3, Tuesday, Microgreens: What Are They, Why They Are So Fabulous, and How to Grow Them, 7 to 8:30 pm. Free and registration requested. Barrett Branch Library, 717 Queen Street, Alexandria. Sponsored by Master Gardeners of Northern Virginia. http://www.mgnv.org

4, Wednesday, Lecture: Horticulture and Women in History with Martha Keen. 7:00 pm, free, open to the public. Annapolis Horticulture Society, St. Anne’s Parish Hall, 199 Duke of Gloucester Street, Annapolis, MD. http://annapolishorticulture.org/lectures/

5, Thursday, Roots and Reflections: Orchids, 2 to 3:30 pm, free and registration required. U.S. Botanic Garden, 100 Maryland Ave. SW, Washington DC. http://www.usbg.gov

5, Thursday, Political Appetites: Culinary Activities in the Early Republic with Nancy Siegel, 6:30 pm to 8:30 pm, fee and must register. U.S. Botanic Garden, 100 Maryland Ave. SW, Washington DC. http://www.usbg.gov

5, Thursday, Tour: Medicinal Plants Yesterday and Today, 1:30 to 2:30 pm, free and will be offered again on March 12, same time. U.S. Botanic Garden, 100 Maryland Ave. SW, Washington DC. http://www.usbg.gov

5, Thursday, Spring House Plant Swap, 6:30 pm, fee and must register. Sponsored by Rock Paper Plant and held at Femme Fatale popup shop, 401 Massachusetts Avenue NW, Washington DC. http://www.rockpaperplant.com/

5, Thursday, Bus Trip to Philadelphia Flower Show, 9:00 am to 9:00 pm, fee and must register. Also offered on March 3, Tuesday, 8:00 am. Brookside Gardens, 1800 Glenallan Avenue, Wheaton, MD. http://www.brooksidegardens.org

5, Thursday, Lecture: The Gardens of Spain, 7:00 pm, free. Rust Library, 380 Old Waterford Road, NW Leesburg, VA. Sponsored by the Loudoun County Master Gardeners. http://loudouncountymastergardeners.org/

5, Thursday, Grow What You Eat! 7 to 8:30 pm, free and registration requested. Arlington Mill Community Center, 909 S. Dinwiddie Street, Arlington. Also offered on Sunday, March 8. Sponsored by the Master Gardeners of Northern Virginia.  http://www.mgnv.org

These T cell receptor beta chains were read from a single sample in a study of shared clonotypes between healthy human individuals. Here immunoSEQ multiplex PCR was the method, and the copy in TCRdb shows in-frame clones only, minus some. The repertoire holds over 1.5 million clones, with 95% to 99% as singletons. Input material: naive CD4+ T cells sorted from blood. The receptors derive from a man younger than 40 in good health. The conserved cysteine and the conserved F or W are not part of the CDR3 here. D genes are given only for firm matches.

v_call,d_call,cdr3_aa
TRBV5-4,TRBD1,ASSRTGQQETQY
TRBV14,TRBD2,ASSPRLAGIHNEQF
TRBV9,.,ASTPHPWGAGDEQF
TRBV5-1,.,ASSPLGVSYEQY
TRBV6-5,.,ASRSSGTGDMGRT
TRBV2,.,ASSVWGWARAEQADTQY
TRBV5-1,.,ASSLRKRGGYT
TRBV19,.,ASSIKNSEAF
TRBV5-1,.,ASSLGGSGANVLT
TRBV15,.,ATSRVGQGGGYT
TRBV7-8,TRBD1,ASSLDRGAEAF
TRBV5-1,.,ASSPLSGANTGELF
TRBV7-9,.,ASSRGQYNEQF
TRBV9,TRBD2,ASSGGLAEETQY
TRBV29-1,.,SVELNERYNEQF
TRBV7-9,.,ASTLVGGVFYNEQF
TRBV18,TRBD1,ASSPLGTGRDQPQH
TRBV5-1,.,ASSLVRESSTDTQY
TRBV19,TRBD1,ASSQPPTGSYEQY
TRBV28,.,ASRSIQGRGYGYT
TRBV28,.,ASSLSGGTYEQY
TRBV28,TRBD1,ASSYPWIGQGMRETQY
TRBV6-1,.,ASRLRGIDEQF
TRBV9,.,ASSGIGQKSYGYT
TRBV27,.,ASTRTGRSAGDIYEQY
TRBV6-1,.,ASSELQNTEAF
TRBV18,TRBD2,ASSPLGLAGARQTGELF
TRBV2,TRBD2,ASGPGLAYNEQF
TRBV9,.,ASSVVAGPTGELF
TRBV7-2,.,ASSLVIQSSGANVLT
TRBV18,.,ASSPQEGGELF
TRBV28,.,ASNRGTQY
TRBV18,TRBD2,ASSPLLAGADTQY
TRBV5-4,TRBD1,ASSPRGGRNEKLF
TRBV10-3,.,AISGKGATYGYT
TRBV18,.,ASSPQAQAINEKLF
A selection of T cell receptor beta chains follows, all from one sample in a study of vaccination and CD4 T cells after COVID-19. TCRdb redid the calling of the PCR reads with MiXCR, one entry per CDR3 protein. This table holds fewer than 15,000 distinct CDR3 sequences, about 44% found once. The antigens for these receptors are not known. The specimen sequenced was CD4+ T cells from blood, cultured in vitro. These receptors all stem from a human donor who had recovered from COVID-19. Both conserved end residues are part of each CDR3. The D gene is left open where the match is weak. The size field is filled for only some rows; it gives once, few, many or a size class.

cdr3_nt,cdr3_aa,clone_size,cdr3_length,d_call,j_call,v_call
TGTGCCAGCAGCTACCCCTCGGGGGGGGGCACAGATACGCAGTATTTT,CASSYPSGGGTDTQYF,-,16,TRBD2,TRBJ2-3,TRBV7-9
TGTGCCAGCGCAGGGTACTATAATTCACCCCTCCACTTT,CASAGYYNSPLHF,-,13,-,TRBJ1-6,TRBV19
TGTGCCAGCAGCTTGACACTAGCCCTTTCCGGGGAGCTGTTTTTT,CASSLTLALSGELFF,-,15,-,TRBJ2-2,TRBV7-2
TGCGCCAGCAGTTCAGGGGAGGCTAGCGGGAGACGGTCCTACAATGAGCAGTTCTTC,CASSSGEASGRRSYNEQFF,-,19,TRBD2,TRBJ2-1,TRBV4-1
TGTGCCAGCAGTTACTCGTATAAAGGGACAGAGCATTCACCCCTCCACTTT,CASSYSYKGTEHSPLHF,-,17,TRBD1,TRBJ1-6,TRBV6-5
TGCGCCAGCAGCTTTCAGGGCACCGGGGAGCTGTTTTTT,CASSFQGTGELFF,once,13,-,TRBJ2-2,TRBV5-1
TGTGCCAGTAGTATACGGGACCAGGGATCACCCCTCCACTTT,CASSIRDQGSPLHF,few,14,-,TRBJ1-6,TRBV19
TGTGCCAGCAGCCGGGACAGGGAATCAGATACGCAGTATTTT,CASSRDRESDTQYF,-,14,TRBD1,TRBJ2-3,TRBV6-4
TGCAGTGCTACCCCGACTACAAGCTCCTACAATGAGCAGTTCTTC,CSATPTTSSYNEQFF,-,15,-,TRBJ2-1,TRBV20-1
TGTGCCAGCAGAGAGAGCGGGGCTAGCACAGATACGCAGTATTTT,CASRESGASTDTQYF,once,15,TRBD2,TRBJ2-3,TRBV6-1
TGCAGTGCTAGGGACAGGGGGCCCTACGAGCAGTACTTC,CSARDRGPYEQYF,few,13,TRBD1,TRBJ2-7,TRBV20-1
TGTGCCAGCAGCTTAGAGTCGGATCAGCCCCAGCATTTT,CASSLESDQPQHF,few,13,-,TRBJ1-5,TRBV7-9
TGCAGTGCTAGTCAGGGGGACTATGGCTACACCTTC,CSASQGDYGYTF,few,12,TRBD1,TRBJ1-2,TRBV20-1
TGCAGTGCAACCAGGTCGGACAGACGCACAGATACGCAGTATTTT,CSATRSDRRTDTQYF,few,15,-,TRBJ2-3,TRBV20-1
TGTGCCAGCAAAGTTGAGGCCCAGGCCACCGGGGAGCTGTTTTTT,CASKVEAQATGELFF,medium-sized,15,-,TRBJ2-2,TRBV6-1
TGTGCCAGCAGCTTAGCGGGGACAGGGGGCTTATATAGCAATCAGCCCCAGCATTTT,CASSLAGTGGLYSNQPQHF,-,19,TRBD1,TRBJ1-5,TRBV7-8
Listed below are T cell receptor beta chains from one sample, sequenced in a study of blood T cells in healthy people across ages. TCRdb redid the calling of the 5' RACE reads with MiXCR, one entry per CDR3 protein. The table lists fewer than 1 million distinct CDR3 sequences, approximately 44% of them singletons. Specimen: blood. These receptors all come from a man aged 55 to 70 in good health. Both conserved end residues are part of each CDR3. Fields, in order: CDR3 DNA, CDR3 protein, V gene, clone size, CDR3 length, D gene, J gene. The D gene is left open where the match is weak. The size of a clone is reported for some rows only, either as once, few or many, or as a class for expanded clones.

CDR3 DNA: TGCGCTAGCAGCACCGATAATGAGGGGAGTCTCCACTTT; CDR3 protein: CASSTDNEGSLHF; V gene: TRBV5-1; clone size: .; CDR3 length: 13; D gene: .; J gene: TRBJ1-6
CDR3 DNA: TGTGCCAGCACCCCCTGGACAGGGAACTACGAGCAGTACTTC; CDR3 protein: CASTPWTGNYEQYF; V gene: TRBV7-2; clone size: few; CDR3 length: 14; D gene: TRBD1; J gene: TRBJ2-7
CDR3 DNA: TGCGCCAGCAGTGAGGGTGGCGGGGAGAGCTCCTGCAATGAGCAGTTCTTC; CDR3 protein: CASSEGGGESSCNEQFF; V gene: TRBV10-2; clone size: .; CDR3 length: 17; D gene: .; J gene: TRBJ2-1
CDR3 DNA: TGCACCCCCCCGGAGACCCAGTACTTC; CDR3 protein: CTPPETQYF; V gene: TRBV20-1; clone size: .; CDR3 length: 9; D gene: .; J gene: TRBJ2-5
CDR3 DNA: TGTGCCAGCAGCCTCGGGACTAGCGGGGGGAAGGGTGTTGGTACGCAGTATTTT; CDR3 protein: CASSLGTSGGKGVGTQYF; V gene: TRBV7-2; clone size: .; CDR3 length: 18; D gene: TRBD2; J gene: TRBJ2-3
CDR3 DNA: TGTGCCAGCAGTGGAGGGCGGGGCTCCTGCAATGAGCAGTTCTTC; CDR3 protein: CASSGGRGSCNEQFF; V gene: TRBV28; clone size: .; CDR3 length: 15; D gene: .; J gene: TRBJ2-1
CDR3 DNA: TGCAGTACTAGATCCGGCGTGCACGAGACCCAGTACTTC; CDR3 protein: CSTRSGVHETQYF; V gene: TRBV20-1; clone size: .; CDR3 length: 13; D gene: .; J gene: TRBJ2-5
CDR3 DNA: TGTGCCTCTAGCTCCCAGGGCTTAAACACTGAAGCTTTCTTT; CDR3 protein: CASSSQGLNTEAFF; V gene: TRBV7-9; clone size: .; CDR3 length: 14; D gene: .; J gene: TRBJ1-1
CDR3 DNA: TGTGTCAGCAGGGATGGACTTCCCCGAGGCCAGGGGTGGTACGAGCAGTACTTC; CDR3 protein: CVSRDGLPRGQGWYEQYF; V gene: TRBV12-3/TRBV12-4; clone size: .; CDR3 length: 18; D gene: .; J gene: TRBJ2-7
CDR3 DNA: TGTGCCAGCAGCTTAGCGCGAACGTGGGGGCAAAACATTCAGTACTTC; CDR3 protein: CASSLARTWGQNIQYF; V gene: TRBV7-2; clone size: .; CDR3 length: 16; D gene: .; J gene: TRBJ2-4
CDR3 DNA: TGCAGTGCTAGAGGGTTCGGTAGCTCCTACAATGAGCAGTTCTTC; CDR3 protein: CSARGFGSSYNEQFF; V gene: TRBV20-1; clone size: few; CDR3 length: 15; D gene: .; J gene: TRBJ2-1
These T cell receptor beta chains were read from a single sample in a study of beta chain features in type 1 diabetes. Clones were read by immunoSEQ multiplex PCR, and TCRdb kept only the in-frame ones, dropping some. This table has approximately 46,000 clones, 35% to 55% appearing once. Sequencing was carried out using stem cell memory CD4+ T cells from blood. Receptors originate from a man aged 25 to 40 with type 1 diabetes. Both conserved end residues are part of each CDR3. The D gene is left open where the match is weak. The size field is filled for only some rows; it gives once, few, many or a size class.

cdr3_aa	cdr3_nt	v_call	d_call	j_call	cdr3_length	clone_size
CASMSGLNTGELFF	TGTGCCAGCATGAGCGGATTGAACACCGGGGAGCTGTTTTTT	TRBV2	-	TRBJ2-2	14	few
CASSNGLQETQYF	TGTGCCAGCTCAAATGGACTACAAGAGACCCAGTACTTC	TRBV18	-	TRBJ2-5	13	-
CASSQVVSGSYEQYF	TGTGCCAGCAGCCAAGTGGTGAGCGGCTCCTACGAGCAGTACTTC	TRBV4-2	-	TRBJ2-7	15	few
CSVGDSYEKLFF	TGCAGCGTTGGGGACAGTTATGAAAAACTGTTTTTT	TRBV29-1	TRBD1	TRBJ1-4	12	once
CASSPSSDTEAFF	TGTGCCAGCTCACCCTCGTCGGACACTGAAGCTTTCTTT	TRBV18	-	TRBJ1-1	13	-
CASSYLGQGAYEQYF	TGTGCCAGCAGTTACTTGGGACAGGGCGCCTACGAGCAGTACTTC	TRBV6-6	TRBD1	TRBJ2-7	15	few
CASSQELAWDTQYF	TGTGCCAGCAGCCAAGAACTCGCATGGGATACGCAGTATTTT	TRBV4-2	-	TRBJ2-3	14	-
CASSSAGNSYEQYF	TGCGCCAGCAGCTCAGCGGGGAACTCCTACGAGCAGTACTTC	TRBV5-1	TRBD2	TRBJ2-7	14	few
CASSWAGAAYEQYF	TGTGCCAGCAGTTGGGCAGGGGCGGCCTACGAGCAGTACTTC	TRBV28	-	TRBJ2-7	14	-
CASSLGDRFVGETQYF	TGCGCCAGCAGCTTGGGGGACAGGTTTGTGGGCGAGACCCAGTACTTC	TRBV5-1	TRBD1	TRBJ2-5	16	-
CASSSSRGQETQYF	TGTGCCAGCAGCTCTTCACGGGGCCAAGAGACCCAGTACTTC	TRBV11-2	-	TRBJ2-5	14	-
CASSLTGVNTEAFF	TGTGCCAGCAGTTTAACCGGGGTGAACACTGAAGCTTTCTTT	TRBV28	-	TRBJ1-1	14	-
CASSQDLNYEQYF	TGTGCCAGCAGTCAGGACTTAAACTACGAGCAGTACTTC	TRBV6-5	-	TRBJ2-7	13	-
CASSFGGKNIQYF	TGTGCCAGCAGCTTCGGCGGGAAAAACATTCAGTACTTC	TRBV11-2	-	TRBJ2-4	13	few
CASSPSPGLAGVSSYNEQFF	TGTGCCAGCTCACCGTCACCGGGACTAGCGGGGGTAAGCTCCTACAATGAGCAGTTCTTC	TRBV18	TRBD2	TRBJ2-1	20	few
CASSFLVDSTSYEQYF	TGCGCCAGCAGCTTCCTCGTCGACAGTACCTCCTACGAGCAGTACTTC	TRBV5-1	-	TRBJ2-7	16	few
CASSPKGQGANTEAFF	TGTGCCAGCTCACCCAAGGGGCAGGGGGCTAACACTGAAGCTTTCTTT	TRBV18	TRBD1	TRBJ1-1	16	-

6, Friday, HOAs and Condo Association: Sustainable Solutions to Landscaping Headaches, 9:30 am to 1:00 pm, free but must register. The Forum Meeting Room, Richard J. Ernst Community Cultural Center Building, Northern Virginia Community College Annandale Campus, 8333 Little River Turnpike, Annandale. Sponsored by Plant NOVA Natives, register at https://www.plantnovanatives.org/symposiums-for-hoa-and-condo-assoc-

6, Friday, Invasive Plant Workshop, 1 to 5:00 pm, fee and must register. Sponsored by the Blue Ridge Prism and held at Blandy Experimental Farm in Boyce, VA.  https://www.facebook.com/events/202662360920681/?active_tab=about
http://blandy.virginia.edu/home

7, Saturday, Plot Against Hunger 7th Annual Spring Garden Kick Off, 10:00 am to 2:00 pm, free but should rsvp. Arlington Central Library, 1015 N. Quincy Street, Arlington VA. https://afac.org/afac-events/plot-against-hunger-spring-garden-kick-off-2020/

7, Saturday, First Saturday Guided Walk, 10:00 am, free for members, free with admission for non-members. Adkins Arboretum, 12610 Eveland Road, Ridgely, MD. http://www.adkinsarboretum.org

7, Saturday, The Science of Spring Blooms, Merrifield location; Common Plant Problems and Solutions, Gainesville location; From Seed and Stem to Nursery, Fair Oaks location. All 10:00 am and free.  Merrifield Garden Center. http://www.merrifieldgardencenter.com